Standard & Poor's and the Bilderbergers: All Part of the Plan?
by: Ellen Brown, Truthout
WHAT JUST happened in the stock market? Earlier this month, the Dow
Jones Industrial Average rose or fell by at least 400 points for four
straight days, a stock market first.
The worst drop was on Monday, August 8, 2011, when the Dow plunged 624
points. Monday was the first day of trading after US Treasury bonds
were downgraded from AAA to AA+ by Standard & Poor's (S&P).
But the roller coaster actually began on Tuesday, August 2, 2011, the
day after the last-minute deal to raise the US debt ceiling - a deal
that was supposed to avoid the downgrade that happened anyway five
days later. The Dow changed directions for eight consecutive trading
sessions after that, another first.
The volatility was unprecedented, leaving analysts at a loss to
explain it. High-frequency program trading no doubt added to the wild
swings, but why the daily reversals? Why didn't the market head down
and just keep going, as it did in September 2008?
The plunge on August 8, 2011, was the worst since 2008 and the
sixth-largest stock market crash ever. According to Der Spiegel, one
of the most widely read periodicals in Europe:
Many economists have been pointing out that last week's panic
resembled the fear that swept financial markets after the collapse of
US investment bank Lehman Brothers in September 2008.
Then as now, banks stopped lending each other money. Then as now,
banks' cash deposits at the central bank doubled within days.
On Tuesday, August 9, however, the market gained more points from its
low than it lost on Monday. Why? A tug of war seemed to be going on
between two titanic forces, one bent on crashing the market, the other
on propping it up.
The Dubious S&P Downgrade
Many commentators questioned the validity of the downgrade that
threatened to collapse the market. Dean Baker, co-director of the
Center for Economic and Policy Research, said in a statement:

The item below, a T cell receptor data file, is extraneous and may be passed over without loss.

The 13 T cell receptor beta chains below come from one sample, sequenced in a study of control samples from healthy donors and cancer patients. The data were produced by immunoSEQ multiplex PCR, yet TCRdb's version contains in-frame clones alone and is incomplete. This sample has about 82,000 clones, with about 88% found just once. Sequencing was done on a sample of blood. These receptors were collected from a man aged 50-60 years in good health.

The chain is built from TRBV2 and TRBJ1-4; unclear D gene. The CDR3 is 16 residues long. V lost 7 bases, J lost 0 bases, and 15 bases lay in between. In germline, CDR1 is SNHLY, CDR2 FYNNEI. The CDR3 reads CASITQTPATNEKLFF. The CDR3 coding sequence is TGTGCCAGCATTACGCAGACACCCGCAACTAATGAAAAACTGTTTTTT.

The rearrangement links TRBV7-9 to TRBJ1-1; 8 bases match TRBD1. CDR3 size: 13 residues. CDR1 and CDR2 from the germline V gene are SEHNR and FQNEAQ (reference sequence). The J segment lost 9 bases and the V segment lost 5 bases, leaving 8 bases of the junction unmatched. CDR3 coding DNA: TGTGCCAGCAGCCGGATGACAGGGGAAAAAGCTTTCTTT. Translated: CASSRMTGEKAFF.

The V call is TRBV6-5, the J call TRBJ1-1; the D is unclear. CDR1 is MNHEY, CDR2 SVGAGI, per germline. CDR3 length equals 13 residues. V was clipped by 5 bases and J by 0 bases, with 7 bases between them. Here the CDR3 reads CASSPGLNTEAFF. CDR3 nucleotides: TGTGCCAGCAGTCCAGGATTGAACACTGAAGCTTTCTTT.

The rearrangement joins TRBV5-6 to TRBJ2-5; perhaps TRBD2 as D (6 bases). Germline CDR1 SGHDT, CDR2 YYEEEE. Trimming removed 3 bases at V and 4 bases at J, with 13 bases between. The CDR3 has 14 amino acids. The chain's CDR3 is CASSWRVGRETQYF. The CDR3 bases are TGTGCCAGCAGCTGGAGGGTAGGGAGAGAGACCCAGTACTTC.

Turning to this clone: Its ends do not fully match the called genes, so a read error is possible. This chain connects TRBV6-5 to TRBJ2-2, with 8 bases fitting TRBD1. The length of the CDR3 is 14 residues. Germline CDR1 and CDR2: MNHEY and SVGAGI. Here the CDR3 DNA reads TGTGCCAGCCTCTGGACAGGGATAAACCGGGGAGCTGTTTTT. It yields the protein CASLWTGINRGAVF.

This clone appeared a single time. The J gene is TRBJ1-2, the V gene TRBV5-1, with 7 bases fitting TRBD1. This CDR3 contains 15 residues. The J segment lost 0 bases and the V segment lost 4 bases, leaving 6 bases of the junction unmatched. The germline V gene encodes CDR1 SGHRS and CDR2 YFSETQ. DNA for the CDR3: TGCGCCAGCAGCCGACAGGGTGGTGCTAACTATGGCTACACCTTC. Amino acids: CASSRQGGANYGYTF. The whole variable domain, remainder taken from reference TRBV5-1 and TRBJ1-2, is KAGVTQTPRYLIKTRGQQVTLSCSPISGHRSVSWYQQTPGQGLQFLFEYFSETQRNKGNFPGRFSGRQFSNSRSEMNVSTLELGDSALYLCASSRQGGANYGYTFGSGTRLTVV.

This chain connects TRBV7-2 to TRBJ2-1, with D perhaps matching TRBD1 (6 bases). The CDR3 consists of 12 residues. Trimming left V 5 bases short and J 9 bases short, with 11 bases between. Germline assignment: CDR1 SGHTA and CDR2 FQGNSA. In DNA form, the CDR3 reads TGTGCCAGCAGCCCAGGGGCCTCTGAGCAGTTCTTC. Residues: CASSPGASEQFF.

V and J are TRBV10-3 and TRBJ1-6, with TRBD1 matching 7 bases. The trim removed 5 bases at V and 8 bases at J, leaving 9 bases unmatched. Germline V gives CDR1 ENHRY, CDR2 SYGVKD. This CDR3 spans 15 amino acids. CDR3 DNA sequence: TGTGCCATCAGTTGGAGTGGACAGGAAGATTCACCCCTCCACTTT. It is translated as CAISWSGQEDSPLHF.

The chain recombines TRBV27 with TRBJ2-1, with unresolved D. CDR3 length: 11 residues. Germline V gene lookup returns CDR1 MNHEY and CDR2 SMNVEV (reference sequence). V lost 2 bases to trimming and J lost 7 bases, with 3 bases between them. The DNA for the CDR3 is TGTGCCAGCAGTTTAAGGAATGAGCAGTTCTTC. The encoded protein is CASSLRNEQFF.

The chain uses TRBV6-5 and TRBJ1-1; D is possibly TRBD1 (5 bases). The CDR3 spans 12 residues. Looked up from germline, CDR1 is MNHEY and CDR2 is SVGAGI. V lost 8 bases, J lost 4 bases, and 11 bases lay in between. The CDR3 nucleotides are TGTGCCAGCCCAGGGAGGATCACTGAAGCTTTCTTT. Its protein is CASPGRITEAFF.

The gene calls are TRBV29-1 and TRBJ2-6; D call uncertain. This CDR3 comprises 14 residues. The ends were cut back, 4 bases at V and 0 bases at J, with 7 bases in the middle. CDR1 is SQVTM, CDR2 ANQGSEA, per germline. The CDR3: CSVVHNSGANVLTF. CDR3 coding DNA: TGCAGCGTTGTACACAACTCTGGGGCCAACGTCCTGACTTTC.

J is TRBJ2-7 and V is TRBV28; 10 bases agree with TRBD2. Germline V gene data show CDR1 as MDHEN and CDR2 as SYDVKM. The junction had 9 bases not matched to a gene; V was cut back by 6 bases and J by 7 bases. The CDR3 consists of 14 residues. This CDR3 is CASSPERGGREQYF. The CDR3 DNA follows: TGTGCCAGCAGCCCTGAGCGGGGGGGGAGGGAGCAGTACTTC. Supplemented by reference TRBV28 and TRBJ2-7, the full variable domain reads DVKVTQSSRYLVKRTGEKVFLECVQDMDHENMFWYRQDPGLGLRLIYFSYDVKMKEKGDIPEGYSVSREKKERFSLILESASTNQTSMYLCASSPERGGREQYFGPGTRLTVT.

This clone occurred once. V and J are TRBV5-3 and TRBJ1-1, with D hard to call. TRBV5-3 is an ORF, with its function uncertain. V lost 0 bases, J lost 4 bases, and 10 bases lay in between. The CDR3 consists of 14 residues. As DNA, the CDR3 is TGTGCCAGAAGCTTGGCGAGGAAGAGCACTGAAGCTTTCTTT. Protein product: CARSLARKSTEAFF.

"The Treasury Department revealed that S&P's decision was
initially based on a $2 trillion error in accounting. However, even
after this enormous error was corrected, S&P went ahead with the
downgrade. This suggests that S&P had made the decision to downgrade
independent of the evidence. [Emphasis added.]
Paul Krugman, writing in The New York Times, was also skeptical, stating:
[E]verything I've heard about S&P's demands suggests that it's
talking nonsense about the US fiscal situation. The agency has
suggested that the downgrade depended on the size of agreed deficit
reduction over the next decade, with $4 trillion apparently the magic
number. Yet US solvency depends hardly at all on what happens in the
near or even medium term: an extra trillion in debt adds only a
fraction of a percent of GDP to future interest costs....
In short, S&P is just making stuff up - and after the mortgage
debacle, they really don't have that right.
In an illuminating exposť posted on Firedoglake on August 5, Jane
It's becoming more and more obvious that Standard and Poor's has a
political agenda riding on the notion that the US is at risk of
default on its debt based on some arbitrary limit to the debt-to-GDP
ratio. There is no sound basis for that limit, or for S&P's insistence
on at least a $4 trillion down payment on debt reduction, any more
than there is for the crackpot notion that a non-crazy US can be
forced to default on its debt....
It's time the media and Congress started asking Standard and Poors
what their political agenda is and whom it serves.
Who Drove the S&P Agenda?
Jason Schwarz shed light on this question in an article on Seeking
Alpha titled "The Rise of Financial Terrorism." He wrote:
[A]fter the market close on Friday August 5th, we received word
that S&P CEO Deven Sharma had taken control of the ratings agency and
personally led the push for a US downgrade. There is a lot of evidence
that he has deliberately tried to trash the US economy. Even after
discovering that the S&P debt calculations were off by $2 trillion,
Sharma made the decision to go ahead with the unethical downgrade.